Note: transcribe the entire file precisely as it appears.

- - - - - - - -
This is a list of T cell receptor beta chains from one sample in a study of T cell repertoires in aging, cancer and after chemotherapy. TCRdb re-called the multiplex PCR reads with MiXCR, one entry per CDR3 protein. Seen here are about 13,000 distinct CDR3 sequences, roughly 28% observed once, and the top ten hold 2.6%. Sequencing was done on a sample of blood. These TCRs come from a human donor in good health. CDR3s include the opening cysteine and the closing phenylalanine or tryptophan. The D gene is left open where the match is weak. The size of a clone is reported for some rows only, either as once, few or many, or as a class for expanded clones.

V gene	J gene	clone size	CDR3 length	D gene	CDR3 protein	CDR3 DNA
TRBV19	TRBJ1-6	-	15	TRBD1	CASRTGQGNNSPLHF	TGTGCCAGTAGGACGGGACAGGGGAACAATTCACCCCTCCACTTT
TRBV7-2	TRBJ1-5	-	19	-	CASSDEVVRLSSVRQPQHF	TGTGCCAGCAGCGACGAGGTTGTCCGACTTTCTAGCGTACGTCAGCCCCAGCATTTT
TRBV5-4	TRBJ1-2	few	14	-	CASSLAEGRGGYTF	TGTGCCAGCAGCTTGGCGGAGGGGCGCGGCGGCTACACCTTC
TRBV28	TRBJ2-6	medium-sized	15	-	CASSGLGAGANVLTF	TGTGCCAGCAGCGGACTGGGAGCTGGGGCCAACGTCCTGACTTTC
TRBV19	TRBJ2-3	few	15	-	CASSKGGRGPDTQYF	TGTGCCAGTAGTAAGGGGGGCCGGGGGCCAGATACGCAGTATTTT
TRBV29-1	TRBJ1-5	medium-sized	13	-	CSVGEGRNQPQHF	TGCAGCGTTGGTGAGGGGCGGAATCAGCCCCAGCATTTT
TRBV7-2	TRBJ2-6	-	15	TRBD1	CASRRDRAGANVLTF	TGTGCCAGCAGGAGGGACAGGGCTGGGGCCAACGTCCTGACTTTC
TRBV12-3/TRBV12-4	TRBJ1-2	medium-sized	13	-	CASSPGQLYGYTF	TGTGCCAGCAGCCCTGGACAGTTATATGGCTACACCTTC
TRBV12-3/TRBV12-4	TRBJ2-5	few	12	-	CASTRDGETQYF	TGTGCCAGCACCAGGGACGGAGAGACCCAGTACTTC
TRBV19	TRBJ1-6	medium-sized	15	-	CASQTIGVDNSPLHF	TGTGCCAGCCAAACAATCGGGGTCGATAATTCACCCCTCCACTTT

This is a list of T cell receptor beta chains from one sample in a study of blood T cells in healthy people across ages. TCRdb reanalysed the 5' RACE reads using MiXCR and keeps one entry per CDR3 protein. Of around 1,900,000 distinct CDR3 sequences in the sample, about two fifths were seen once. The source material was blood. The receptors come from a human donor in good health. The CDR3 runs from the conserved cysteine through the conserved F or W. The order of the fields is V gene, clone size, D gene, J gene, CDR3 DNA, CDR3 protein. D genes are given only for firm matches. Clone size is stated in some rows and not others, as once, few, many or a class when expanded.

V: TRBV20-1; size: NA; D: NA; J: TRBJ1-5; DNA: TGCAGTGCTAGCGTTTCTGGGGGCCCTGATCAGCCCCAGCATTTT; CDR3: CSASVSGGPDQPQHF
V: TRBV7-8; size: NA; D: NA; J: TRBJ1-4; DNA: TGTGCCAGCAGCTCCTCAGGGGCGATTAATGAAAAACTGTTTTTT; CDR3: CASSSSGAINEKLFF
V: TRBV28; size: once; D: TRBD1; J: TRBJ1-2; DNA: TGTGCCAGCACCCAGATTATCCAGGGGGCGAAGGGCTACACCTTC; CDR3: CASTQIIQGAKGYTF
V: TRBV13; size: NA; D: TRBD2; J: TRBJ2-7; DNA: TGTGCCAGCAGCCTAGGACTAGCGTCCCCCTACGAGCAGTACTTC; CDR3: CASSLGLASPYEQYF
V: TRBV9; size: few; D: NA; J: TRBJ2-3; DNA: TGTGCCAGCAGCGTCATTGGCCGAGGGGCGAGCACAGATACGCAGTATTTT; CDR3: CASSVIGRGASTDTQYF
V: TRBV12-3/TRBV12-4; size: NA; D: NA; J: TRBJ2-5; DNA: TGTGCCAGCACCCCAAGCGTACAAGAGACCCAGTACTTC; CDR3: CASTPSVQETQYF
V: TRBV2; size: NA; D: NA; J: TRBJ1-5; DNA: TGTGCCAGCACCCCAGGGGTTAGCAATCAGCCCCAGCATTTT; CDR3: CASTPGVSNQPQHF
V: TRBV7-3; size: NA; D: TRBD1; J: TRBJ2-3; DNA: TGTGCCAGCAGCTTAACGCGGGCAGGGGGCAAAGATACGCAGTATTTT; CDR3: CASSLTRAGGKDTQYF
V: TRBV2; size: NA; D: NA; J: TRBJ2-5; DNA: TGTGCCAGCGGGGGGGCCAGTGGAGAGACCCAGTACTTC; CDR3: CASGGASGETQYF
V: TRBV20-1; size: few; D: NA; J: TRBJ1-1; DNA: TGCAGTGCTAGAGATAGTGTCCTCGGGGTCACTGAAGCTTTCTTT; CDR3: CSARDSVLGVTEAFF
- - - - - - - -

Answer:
This is a list of T cell receptor beta chains from one sample in a study of T cell repertoires in aging, cancer and after chemotherapy. TCRdb re-called the multiplex PCR reads with MiXCR, one entry per CDR3 protein. Seen here are about 13,000 distinct CDR3 sequences, roughly 28% observed once, and the top ten hold 2.6%. Sequencing was done on a sample of blood. These TCRs come from a human donor in good health. CDR3s include the opening cysteine and the closing phenylalanine or tryptophan. The D gene is left open where the match is weak. The size of a clone is reported for some rows only, either as once, few or many, or as a class for expanded clones.

V gene	J gene	clone size	CDR3 length	D gene	CDR3 protein	CDR3 DNA
TRBV19	TRBJ1-6	-	15	TRBD1	CASRTGQGNNSPLHF	TGTGCCAGTAGGACGGGACAGGGGAACAATTCACCCCTCCACTTT
TRBV7-2	TRBJ1-5	-	19	-	CASSDEVVRLSSVRQPQHF	TGTGCCAGCAGCGACGAGGTTGTCCGACTTTCTAGCGTACGTCAGCCCCAGCATTTT
TRBV5-4	TRBJ1-2	few	14	-	CASSLAEGRGGYTF	TGTGCCAGCAGCTTGGCGGAGGGGCGCGGCGGCTACACCTTC
TRBV28	TRBJ2-6	medium-sized	15	-	CASSGLGAGANVLTF	TGTGCCAGCAGCGGACTGGGAGCTGGGGCCAACGTCCTGACTTTC
TRBV19	TRBJ2-3	few	15	-	CASSKGGRGPDTQYF	TGTGCCAGTAGTAAGGGGGGCCGGGGGCCAGATACGCAGTATTTT
TRBV29-1	TRBJ1-5	medium-sized	13	-	CSVGEGRNQPQHF	TGCAGCGTTGGTGAGGGGCGGAATCAGCCCCAGCATTTT
TRBV7-2	TRBJ2-6	-	15	TRBD1	CASRRDRAGANVLTF	TGTGCCAGCAGGAGGGACAGGGCTGGGGCCAACGTCCTGACTTTC
TRBV12-3/TRBV12-4	TRBJ1-2	medium-sized	13	-	CASSPGQLYGYTF	TGTGCCAGCAGCCCTGGACAGTTATATGGCTACACCTTC
TRBV12-3/TRBV12-4	TRBJ2-5	few	12	-	CASTRDGETQYF	TGTGCCAGCACCAGGGACGGAGAGACCCAGTACTTC
TRBV19	TRBJ1-6	medium-sized	15	-	CASQTIGVDNSPLHF	TGTGCCAGCCAAACAATCGGGGTCGATAATTCACCCCTCCACTTT

This is a list of T cell receptor beta chains from one sample in a study of blood T cells in healthy people across ages. TCRdb reanalysed the 5' RACE reads using MiXCR and keeps one entry per CDR3 protein. Of around 1,900,000 distinct CDR3 sequences in the sample, about two fifths were seen once. The source material was blood. The receptors come from a human donor in good health. The CDR3 runs from the conserved cysteine through the conserved F or W. The order of the fields is V gene, clone size, D gene, J gene, CDR3 DNA, CDR3 protein. D genes are given only for firm matches. Clone size is stated in some rows and not others, as once, few, many or a class when expanded.

V: TRBV20-1; size: NA; D: NA; J: TRBJ1-5; DNA: TGCAGTGCTAGCGTTTCTGGGGGCCCTGATCAGCCCCAGCATTTT; CDR3: CSASVSGGPDQPQHF
V: TRBV7-8; size: NA; D: NA; J: TRBJ1-4; DNA: TGTGCCAGCAGCTCCTCAGGGGCGATTAATGAAAAACTGTTTTTT; CDR3: CASSSSGAINEKLFF
V: TRBV28; size: once; D: TRBD1; J: TRBJ1-2; DNA: TGTGCCAGCACCCAGATTATCCAGGGGGCGAAGGGCTACACCTTC; CDR3: CASTQIIQGAKGYTF
V: TRBV13; size: NA; D: TRBD2; J: TRBJ2-7; DNA: TGTGCCAGCAGCCTAGGACTAGCGTCCCCCTACGAGCAGTACTTC; CDR3: CASSLGLASPYEQYF
V: TRBV9; size: few; D: NA; J: TRBJ2-3; DNA: TGTGCCAGCAGCGTCATTGGCCGAGGGGCGAGCACAGATACGCAGTATTTT; CDR3: CASSVIGRGASTDTQYF
V: TRBV12-3/TRBV12-4; size: NA; D: NA; J: TRBJ2-5; DNA: TGTGCCAGCACCCCAAGCGTACAAGAGACCCAGTACTTC; CDR3: CASTPSVQETQYF
V: TRBV2; size: NA; D: NA; J: TRBJ1-5; DNA: TGTGCCAGCACCCCAGGGGTTAGCAATCAGCCCCAGCATTTT; CDR3: CASTPGVSNQPQHF
V: TRBV7-3; size: NA; D: TRBD1; J: TRBJ2-3; DNA: TGTGCCAGCAGCTTAACGCGGGCAGGGGGCAAAGATACGCAGTATTTT; CDR3: CASSLTRAGGKDTQYF
V: TRBV2; size: NA; D: NA; J: TRBJ2-5; DNA: TGTGCCAGCGGGGGGGCCAGTGGAGAGACCCAGTACTTC; CDR3: CASGGASGETQYF
V: TRBV20-1; size: few; D: NA; J: TRBJ1-1; DNA: TGCAGTGCTAGAGATAGTGTCCTCGGGGTCACTGAAGCTTTCTTT; CDR3: CSARDSVLGVTEAFF